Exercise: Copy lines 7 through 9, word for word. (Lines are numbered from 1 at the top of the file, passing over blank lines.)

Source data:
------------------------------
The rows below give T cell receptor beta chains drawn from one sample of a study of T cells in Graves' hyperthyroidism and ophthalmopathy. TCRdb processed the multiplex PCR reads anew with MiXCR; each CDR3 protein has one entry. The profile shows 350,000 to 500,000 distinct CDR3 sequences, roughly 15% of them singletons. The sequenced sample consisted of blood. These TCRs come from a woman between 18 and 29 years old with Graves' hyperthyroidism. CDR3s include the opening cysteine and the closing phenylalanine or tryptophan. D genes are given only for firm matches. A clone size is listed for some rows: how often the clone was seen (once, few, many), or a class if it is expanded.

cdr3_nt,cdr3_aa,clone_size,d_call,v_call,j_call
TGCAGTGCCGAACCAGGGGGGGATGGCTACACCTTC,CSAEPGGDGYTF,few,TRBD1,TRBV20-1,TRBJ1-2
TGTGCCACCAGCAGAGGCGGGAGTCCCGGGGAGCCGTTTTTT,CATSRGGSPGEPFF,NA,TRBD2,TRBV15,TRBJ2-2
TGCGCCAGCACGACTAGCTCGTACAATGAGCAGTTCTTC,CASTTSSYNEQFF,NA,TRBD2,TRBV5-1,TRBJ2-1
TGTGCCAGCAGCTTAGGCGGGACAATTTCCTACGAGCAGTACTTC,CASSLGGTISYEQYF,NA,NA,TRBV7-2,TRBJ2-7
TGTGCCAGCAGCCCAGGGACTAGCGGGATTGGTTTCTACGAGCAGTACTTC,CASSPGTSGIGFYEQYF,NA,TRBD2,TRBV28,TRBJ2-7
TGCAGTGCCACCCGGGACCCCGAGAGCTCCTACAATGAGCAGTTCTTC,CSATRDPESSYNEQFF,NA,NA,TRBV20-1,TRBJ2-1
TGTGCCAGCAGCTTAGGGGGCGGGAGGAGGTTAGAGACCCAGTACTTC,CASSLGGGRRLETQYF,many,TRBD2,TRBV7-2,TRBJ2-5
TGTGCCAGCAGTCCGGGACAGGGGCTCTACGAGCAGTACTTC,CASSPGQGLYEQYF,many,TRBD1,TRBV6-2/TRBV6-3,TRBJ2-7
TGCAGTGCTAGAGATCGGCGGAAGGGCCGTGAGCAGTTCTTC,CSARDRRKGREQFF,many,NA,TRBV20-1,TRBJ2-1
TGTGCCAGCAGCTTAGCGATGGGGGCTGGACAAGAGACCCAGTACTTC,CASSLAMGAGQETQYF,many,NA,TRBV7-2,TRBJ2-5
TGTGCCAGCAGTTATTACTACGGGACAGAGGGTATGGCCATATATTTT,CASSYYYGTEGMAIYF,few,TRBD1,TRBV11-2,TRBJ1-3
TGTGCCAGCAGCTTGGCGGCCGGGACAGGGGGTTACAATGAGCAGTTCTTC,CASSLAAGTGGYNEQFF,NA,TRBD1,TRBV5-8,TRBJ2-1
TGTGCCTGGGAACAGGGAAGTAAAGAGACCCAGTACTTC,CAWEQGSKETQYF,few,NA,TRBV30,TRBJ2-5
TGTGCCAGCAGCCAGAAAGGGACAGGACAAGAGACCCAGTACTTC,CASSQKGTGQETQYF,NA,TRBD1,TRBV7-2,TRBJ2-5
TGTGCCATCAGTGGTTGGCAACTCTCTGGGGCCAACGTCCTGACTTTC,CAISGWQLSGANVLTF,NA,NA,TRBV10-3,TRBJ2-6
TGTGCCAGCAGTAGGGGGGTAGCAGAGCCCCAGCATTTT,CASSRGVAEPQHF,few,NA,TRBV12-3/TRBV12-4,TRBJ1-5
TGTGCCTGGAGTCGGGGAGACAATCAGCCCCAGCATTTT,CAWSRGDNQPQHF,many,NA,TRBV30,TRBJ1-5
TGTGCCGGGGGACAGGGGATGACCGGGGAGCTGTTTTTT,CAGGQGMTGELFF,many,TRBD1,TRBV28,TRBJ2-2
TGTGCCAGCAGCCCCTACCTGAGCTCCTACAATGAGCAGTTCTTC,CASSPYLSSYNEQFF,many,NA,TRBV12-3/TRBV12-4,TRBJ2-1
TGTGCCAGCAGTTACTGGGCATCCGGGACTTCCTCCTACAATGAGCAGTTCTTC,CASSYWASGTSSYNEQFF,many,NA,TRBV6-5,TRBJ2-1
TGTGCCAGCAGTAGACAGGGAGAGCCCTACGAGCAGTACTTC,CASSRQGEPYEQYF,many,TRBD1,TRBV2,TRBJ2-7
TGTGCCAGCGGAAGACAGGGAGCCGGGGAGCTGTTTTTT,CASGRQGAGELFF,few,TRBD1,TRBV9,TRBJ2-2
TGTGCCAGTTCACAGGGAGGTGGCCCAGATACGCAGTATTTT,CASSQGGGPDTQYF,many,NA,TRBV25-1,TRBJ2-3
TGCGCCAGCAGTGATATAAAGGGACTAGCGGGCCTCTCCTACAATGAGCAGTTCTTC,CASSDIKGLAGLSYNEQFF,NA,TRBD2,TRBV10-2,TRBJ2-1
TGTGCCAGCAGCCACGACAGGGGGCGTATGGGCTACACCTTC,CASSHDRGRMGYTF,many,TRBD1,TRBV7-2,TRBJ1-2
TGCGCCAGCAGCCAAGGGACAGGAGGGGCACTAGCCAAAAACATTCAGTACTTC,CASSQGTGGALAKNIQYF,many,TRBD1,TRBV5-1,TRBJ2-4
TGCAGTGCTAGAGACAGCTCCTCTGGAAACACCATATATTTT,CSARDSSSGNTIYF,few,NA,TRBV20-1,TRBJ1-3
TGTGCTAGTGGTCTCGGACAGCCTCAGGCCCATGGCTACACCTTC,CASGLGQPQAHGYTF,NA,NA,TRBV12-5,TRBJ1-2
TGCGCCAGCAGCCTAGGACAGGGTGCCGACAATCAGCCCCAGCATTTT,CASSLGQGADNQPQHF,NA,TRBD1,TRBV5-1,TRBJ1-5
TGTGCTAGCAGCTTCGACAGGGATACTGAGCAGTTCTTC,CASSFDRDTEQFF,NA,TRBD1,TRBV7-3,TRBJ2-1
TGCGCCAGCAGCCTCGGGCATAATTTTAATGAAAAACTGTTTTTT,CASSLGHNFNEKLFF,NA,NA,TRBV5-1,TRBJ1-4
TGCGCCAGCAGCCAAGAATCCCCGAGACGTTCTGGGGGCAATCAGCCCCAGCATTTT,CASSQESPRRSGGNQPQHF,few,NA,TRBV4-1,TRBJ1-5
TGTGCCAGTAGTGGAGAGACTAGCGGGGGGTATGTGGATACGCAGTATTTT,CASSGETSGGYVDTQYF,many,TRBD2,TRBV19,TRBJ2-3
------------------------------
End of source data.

TGTGCCAGCAGCCCAGGGACTAGCGGGATTGGTTTCTACGAGCAGTACTTC,CASSPGTSGIGFYEQYF,NA,TRBD2,TRBV28,TRBJ2-7
TGCAGTGCCACCCGGGACCCCGAGAGCTCCTACAATGAGCAGTTCTTC,CSATRDPESSYNEQFF,NA,NA,TRBV20-1,TRBJ2-1
TGTGCCAGCAGCTTAGGGGGCGGGAGGAGGTTAGAGACCCAGTACTTC,CASSLGGGRRLETQYF,many,TRBD2,TRBV7-2,TRBJ2-5